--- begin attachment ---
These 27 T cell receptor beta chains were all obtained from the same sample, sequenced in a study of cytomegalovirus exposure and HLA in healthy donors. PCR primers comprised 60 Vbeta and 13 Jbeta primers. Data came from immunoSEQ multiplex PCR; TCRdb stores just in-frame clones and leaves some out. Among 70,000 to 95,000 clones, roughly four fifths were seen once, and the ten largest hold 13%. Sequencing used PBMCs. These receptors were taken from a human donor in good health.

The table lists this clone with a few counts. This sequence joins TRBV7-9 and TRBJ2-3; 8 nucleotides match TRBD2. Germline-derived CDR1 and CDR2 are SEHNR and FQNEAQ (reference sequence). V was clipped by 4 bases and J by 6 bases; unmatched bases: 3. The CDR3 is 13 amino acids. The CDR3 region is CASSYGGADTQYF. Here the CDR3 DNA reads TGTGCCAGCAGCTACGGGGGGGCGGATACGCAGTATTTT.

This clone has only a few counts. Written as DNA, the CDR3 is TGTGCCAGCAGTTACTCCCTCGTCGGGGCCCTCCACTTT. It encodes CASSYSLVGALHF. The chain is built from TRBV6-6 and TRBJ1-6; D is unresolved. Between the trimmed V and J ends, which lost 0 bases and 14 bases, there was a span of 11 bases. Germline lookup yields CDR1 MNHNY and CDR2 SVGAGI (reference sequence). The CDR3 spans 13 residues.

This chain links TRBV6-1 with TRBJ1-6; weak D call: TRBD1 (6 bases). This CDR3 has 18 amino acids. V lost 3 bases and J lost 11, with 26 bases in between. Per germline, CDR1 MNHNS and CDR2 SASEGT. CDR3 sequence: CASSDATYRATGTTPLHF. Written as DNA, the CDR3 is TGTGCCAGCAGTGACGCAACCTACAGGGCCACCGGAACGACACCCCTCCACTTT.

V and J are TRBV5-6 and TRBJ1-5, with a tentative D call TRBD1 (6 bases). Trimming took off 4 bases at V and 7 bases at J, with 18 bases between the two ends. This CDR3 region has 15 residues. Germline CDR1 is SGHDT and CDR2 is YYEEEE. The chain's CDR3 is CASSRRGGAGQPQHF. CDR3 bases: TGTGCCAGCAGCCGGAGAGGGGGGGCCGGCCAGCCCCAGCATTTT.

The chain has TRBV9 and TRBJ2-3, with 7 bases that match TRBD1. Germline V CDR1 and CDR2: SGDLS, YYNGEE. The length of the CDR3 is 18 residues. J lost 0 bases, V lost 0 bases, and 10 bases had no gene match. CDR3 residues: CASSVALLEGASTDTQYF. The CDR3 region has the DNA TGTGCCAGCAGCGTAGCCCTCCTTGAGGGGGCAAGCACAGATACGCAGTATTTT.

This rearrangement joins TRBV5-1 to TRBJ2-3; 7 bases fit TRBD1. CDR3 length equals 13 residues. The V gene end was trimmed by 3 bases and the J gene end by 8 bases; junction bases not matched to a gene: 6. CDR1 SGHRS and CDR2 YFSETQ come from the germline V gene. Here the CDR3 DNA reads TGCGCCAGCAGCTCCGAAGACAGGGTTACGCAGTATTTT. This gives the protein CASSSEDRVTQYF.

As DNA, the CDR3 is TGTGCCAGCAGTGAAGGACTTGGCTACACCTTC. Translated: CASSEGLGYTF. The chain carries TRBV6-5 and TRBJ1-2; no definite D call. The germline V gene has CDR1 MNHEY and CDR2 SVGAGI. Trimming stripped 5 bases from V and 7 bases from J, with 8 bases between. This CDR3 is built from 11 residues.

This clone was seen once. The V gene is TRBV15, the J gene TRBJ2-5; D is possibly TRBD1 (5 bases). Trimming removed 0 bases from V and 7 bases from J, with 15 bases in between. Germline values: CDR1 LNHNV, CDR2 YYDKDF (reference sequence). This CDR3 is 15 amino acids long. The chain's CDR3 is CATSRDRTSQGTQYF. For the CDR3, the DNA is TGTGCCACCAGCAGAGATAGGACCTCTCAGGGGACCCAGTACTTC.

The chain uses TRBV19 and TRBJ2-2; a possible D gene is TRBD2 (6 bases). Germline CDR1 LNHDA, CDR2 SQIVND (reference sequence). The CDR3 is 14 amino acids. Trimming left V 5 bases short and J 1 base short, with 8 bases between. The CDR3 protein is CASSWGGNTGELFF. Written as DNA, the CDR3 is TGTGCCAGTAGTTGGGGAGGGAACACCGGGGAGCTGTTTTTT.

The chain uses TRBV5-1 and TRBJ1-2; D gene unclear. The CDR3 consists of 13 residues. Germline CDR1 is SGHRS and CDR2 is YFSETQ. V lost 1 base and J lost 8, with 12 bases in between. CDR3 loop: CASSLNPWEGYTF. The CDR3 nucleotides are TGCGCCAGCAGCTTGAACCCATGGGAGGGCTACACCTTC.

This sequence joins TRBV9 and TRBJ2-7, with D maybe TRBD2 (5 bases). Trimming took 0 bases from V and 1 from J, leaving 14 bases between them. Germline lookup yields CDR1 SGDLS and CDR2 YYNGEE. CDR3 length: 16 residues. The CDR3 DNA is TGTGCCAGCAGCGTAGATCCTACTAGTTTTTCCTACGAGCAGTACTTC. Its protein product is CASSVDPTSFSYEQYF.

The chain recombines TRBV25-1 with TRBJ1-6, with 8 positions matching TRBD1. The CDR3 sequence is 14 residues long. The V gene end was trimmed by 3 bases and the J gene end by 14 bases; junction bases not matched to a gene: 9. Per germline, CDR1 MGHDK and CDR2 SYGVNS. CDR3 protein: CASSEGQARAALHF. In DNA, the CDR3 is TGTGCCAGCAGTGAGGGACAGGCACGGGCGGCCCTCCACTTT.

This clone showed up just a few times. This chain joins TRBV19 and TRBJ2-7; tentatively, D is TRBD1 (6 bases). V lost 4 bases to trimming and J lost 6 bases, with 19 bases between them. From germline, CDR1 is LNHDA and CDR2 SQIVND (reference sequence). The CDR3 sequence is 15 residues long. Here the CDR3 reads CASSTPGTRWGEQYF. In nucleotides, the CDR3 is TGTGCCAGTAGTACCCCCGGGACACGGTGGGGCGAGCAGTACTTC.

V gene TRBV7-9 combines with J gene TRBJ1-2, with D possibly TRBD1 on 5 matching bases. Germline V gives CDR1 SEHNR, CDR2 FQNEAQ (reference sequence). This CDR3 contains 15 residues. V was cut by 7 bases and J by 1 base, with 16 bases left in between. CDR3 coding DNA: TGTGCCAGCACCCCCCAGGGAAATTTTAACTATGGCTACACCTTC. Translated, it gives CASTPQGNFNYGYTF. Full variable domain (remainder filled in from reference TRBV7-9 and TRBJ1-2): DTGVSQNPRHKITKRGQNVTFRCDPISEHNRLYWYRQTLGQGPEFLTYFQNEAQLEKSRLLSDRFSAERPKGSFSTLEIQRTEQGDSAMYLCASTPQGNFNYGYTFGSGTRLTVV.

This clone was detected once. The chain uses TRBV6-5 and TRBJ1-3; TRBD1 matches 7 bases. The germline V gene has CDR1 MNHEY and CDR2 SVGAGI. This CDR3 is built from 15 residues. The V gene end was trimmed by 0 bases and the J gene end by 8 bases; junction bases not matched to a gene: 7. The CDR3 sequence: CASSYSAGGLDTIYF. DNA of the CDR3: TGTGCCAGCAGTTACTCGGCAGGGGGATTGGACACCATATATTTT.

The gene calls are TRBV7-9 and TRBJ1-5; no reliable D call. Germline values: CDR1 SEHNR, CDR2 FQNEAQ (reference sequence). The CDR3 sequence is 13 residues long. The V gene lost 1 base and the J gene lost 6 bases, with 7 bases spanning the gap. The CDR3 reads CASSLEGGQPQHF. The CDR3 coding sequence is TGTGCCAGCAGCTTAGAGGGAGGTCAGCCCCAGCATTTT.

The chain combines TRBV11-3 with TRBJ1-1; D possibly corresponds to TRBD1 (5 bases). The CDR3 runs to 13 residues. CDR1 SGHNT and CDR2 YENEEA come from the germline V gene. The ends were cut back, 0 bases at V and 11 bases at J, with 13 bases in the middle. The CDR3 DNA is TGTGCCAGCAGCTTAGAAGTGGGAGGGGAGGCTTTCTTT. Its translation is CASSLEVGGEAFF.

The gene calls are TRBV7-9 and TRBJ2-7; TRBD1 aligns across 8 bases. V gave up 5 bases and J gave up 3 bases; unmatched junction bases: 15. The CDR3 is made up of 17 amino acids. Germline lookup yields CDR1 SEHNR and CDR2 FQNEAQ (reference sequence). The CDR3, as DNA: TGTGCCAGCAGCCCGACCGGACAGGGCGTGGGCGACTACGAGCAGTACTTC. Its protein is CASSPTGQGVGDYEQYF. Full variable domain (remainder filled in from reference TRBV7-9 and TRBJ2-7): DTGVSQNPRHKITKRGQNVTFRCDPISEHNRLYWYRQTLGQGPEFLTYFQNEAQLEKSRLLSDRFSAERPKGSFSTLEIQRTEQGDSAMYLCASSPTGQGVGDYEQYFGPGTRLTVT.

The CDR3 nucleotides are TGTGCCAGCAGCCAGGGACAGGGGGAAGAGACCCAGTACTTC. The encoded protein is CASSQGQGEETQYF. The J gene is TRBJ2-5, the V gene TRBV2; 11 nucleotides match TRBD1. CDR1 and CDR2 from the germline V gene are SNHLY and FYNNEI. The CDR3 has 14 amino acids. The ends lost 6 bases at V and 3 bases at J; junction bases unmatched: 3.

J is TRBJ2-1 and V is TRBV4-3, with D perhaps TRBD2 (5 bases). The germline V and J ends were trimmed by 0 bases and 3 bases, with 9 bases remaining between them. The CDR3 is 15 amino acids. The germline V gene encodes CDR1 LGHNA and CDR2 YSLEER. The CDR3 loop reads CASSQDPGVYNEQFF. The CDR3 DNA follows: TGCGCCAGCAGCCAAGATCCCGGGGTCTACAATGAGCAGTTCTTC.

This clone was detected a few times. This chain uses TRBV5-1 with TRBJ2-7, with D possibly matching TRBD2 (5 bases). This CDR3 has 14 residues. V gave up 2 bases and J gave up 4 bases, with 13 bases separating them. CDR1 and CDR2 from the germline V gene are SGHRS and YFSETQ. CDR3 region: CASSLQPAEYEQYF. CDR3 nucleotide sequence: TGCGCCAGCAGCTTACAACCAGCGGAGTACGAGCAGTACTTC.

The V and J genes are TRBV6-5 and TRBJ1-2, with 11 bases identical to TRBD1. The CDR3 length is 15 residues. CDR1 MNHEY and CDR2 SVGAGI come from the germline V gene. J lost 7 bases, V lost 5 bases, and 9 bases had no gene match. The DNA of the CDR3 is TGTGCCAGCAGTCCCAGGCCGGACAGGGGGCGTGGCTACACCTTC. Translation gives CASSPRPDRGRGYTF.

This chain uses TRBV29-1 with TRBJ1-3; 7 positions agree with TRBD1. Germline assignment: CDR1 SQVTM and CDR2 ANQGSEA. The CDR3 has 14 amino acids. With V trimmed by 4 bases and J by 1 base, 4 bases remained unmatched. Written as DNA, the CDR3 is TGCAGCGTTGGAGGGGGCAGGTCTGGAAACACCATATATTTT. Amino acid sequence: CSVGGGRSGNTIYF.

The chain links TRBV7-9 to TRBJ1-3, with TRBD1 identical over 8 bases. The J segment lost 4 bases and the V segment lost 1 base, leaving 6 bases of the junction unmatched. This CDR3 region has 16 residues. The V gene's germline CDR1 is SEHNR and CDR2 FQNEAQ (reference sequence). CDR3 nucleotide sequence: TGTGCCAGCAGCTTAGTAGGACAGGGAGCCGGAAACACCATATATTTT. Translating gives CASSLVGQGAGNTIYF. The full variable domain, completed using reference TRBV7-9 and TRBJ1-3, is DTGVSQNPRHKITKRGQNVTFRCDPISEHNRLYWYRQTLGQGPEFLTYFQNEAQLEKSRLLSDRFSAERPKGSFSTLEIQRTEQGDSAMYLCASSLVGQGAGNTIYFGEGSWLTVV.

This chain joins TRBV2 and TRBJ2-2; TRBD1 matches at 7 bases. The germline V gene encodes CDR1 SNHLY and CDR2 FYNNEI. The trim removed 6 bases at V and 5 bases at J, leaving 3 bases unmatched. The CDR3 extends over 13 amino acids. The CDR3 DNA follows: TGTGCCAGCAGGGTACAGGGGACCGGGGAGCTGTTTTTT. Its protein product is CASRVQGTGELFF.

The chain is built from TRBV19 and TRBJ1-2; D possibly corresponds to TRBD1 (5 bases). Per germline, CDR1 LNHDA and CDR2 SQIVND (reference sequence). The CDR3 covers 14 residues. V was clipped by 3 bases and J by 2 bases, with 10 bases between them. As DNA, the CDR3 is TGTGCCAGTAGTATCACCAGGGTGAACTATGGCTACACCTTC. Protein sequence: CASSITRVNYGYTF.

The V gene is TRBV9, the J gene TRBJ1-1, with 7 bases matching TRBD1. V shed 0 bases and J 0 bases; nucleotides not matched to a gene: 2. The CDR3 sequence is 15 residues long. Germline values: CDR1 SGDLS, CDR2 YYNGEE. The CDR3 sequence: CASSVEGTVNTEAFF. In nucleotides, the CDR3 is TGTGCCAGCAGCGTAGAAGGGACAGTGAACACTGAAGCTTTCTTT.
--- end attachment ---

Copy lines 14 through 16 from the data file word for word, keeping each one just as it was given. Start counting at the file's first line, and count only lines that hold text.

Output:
This clone showed up just a few times. This chain joins TRBV19 and TRBJ2-7; tentatively, D is TRBD1 (6 bases). V lost 4 bases to trimming and J lost 6 bases, with 19 bases between them. From germline, CDR1 is LNHDA and CDR2 SQIVND (reference sequence). The CDR3 sequence is 15 residues long. Here the CDR3 reads CASSTPGTRWGEQYF. In nucleotides, the CDR3 is TGTGCCAGTAGTACCCCCGGGACACGGTGGGGCGAGCAGTACTTC.

V gene TRBV7-9 combines with J gene TRBJ1-2, with D possibly TRBD1 on 5 matching bases. Germline V gives CDR1 SEHNR, CDR2 FQNEAQ (reference sequence). This CDR3 contains 15 residues. V was cut by 7 bases and J by 1 base, with 16 bases left in between. CDR3 coding DNA: TGTGCCAGCACCCCCCAGGGAAATTTTAACTATGGCTACACCTTC. Translated, it gives CASTPQGNFNYGYTF. Full variable domain (remainder filled in from reference TRBV7-9 and TRBJ1-2): DTGVSQNPRHKITKRGQNVTFRCDPISEHNRLYWYRQTLGQGPEFLTYFQNEAQLEKSRLLSDRFSAERPKGSFSTLEIQRTEQGDSAMYLCASTPQGNFNYGYTFGSGTRLTVV.

This clone was detected once. The chain uses TRBV6-5 and TRBJ1-3; TRBD1 matches 7 bases. The germline V gene has CDR1 MNHEY and CDR2 SVGAGI. This CDR3 is built from 15 residues. The V gene end was trimmed by 0 bases and the J gene end by 8 bases; junction bases not matched to a gene: 7. The CDR3 sequence: CASSYSAGGLDTIYF. DNA of the CDR3: TGTGCCAGCAGTTACTCGGCAGGGGGATTGGACACCATATATTTT.